First-time feature writer director Emiliano Rocha Minter’s psychedelic, allegory-heavy We Are the Flesh (Spanish: Tenemos la carne) is the latest in a line of modern Mexican horror films. I hesitate to call this growing popularity a new ‘renaissance’ (the preferred hyperbole of cultural critics) for the genre in the region, but the influx of movies, like Jorge Michel Grau’s We Are What We Are (Spanish: Somos lo que hay, 2010), Adrián García Bogliano’s Here Comes the Devil (Spanish: Ahí va el diablo, 2012), Henry Bedwell’s Darker Than Night remake (Spanish: Más negro que la noche, 2014), and the anthology México Bárbaro (2014), as well as We Are the Flesh does seem to signify a return to the ‘60s and ‘70s period, where uniquely Mexican horror was a staple of any aficionado's viewing diet.

Arrow’s advertising equates We Are the Flesh to the neon-soaked, impossibly nihilistic grime cinema of Gaspar Noé. While there is a similarly ‘modern’ obscenity at work here, I’m more inclined to compare it to the older sexually-charged and metaphor-driven movies of Walerian Borowczyk and Alejandro Jodorowsky (who Arrow also names), as filtered through the lens of digital photography. Like those filmmakers, Minter deals in heavy-handed social metaphors and frames them with the grotesqueries of bodily functions and the minutiae of inefficient procedures. The open scene, for example, is a sort of grimy, DIY version of Jodorosky’s The Holy Mountain’s (1973) ‘shit into gold’ alchemy sequence. Viewers who’re stunned by this shocking imagery might not even notice the fanatically textured operations of Minter’s world. Everything appears to a methodical purpose and every purpose hides another mystery. The tiny $400k budget would seem limiting, given the emphasis placed on the complex alien environment, but so much of the film resembles an experimental and very confrontational stage play that the solitary confinement of the cave-like, dumpster-chic location fits the director’s unusual ambition. Also note that the characters in the film are seen building their own stage, which is itself another very Jodorowsky-ish thing.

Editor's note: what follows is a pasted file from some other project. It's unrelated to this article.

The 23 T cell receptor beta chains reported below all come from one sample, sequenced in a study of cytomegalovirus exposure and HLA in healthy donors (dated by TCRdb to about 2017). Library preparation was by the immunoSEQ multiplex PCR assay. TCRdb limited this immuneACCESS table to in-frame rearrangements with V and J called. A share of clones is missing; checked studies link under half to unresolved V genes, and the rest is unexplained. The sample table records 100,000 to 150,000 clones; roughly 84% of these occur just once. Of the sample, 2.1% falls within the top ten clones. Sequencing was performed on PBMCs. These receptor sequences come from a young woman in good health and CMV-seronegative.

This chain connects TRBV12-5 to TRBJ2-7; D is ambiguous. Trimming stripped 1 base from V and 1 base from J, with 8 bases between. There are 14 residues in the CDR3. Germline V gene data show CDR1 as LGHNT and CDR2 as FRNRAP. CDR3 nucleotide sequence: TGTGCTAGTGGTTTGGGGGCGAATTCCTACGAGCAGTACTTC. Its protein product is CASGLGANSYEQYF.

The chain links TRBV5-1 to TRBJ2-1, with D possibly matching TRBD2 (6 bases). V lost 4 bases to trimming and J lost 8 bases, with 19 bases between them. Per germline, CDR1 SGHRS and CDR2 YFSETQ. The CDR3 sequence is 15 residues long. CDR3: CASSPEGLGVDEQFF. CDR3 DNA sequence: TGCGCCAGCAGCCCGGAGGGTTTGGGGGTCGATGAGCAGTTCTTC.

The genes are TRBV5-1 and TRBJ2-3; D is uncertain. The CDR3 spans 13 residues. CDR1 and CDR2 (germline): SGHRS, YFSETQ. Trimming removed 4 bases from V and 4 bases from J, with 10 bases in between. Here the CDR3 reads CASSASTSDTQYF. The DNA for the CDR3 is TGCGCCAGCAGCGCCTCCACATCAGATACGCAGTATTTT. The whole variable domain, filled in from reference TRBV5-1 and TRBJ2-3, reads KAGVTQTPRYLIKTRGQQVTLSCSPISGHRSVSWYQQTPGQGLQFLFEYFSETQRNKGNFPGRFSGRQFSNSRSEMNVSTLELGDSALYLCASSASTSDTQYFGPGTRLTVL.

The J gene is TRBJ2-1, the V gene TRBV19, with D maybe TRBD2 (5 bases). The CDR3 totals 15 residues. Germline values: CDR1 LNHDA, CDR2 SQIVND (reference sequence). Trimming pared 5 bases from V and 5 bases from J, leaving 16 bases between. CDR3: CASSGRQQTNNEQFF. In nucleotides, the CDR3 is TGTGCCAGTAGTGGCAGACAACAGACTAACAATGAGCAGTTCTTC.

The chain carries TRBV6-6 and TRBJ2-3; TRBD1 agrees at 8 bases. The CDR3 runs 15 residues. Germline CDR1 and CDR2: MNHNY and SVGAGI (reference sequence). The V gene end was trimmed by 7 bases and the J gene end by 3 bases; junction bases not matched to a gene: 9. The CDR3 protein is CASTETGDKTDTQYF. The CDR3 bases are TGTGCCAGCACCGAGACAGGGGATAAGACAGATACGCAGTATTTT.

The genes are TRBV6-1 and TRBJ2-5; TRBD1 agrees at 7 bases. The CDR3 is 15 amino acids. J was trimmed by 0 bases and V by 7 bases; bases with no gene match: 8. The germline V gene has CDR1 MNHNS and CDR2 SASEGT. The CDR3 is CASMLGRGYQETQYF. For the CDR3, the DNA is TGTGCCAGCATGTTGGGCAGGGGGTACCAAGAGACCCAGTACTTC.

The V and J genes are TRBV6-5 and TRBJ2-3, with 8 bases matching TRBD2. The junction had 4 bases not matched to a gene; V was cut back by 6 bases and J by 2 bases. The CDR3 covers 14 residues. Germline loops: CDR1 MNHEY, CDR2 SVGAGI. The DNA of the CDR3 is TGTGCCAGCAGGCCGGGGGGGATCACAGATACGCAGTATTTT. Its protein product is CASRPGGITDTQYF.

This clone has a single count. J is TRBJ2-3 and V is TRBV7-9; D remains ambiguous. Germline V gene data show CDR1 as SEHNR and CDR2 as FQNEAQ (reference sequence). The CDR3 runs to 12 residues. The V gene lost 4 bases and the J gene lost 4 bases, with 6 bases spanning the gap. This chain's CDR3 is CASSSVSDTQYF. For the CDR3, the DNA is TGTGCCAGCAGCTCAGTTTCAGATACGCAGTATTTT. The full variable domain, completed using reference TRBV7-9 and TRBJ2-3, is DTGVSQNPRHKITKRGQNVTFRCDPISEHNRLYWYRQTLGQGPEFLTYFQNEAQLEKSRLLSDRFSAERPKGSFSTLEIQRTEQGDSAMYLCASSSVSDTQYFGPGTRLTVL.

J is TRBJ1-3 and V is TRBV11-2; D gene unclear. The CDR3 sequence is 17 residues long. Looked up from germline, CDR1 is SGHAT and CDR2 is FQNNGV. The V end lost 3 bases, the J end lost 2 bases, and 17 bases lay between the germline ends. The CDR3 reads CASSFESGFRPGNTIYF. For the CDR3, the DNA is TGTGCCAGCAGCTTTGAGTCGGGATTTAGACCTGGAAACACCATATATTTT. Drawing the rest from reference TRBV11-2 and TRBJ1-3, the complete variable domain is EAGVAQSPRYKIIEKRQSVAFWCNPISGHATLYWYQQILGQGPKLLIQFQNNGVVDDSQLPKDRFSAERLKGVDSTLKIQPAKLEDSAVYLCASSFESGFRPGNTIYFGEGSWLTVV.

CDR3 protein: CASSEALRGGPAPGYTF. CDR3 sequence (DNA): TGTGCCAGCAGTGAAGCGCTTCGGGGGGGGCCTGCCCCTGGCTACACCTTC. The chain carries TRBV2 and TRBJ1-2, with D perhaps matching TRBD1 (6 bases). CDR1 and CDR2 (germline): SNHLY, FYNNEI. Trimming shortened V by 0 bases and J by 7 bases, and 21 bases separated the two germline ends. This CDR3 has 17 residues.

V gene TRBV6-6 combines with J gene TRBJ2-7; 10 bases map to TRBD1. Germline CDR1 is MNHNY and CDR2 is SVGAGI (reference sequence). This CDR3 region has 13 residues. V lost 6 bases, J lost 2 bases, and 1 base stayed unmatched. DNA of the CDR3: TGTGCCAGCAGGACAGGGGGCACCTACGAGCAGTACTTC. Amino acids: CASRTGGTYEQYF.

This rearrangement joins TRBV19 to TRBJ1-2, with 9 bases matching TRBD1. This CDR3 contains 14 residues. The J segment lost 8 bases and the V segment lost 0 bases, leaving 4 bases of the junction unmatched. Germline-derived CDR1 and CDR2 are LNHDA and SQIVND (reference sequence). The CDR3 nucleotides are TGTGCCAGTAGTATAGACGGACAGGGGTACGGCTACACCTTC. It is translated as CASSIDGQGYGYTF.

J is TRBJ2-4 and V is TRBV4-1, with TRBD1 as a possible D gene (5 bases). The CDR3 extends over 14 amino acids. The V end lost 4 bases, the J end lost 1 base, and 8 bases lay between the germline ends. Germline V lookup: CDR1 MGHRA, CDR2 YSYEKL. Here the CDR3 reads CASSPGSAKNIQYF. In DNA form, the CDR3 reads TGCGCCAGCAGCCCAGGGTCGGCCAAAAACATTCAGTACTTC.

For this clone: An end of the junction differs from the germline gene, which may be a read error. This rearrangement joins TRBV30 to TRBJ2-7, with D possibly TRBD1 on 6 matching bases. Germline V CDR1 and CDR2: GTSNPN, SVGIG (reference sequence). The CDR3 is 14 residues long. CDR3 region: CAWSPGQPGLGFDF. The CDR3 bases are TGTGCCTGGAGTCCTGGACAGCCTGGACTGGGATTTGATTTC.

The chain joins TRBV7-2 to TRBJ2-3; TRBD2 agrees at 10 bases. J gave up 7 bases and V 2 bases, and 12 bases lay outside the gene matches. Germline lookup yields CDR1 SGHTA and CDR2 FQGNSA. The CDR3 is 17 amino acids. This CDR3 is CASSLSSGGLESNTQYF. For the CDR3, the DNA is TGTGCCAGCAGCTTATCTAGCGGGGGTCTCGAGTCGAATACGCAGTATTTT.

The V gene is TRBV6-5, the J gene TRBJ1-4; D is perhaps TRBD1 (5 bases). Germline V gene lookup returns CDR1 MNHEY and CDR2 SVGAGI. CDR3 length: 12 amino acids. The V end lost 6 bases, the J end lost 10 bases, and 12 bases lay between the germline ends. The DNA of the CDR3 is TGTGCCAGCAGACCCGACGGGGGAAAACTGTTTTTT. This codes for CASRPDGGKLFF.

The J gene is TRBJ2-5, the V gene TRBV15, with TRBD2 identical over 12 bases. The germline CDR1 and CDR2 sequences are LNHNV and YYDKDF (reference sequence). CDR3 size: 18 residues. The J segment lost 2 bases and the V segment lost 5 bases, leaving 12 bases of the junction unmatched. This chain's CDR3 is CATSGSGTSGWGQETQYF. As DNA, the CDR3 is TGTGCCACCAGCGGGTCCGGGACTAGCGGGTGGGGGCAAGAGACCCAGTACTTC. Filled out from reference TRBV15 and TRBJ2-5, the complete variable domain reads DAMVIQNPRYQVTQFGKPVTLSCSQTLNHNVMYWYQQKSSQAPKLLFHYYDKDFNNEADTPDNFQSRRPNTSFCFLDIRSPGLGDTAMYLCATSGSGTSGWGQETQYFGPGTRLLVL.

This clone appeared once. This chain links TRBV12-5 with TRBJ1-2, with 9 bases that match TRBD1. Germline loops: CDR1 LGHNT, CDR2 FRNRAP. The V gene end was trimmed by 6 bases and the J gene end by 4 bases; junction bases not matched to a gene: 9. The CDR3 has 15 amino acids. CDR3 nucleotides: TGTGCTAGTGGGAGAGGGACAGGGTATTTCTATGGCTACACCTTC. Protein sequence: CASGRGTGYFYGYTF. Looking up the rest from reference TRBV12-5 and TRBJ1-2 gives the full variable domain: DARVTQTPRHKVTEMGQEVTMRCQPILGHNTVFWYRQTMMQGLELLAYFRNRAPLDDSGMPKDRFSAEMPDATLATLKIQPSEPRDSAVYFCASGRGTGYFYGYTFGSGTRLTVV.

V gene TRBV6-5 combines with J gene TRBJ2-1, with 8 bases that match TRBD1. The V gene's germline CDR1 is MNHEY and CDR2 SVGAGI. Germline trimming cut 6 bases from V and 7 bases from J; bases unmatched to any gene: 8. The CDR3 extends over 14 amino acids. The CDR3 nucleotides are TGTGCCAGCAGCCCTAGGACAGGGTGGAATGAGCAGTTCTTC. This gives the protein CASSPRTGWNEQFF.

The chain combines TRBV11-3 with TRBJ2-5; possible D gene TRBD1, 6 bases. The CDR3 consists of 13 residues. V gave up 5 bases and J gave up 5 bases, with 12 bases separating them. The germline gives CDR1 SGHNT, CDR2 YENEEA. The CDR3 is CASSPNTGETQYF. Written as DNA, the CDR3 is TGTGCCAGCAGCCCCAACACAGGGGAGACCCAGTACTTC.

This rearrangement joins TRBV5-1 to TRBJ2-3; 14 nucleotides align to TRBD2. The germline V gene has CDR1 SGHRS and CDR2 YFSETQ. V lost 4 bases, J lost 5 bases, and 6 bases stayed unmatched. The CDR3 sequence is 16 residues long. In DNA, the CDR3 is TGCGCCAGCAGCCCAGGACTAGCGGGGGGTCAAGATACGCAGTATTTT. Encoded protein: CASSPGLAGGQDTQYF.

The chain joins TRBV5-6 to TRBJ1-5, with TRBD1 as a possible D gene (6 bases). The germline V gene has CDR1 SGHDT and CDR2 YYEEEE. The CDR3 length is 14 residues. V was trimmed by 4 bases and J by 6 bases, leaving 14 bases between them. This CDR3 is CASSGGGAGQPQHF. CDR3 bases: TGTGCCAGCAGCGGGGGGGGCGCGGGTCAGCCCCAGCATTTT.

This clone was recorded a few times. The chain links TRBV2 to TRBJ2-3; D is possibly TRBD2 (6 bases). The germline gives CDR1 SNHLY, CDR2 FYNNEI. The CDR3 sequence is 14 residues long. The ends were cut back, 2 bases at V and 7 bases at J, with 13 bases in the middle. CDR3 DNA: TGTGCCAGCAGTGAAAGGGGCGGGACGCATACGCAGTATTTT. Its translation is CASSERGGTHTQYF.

If I were to complain about We Are the Flesh, I would mention that its concepts can’t really sustain the 80-minute runtime. Minter’s twisted allegories are applied early in the process, then drawn-out during the middle section of the movie. Though I’m sure he was very careful in choosing what to include in his final edit, the tone and overall effect is choppy. Narrative structure serves little practical purpose here, but plotting is still given relative precedent during the more sluggish sequences. I assume that, shorn of this fat and completely engulfed by the fanatical (unsimulated) sex, violence, and hallucinatory photography of the most striking sequences, We Are the Flesh would make a searing 45-minute short. As is, it ends up building to a climax that the audience is too exhausted to really appreciate.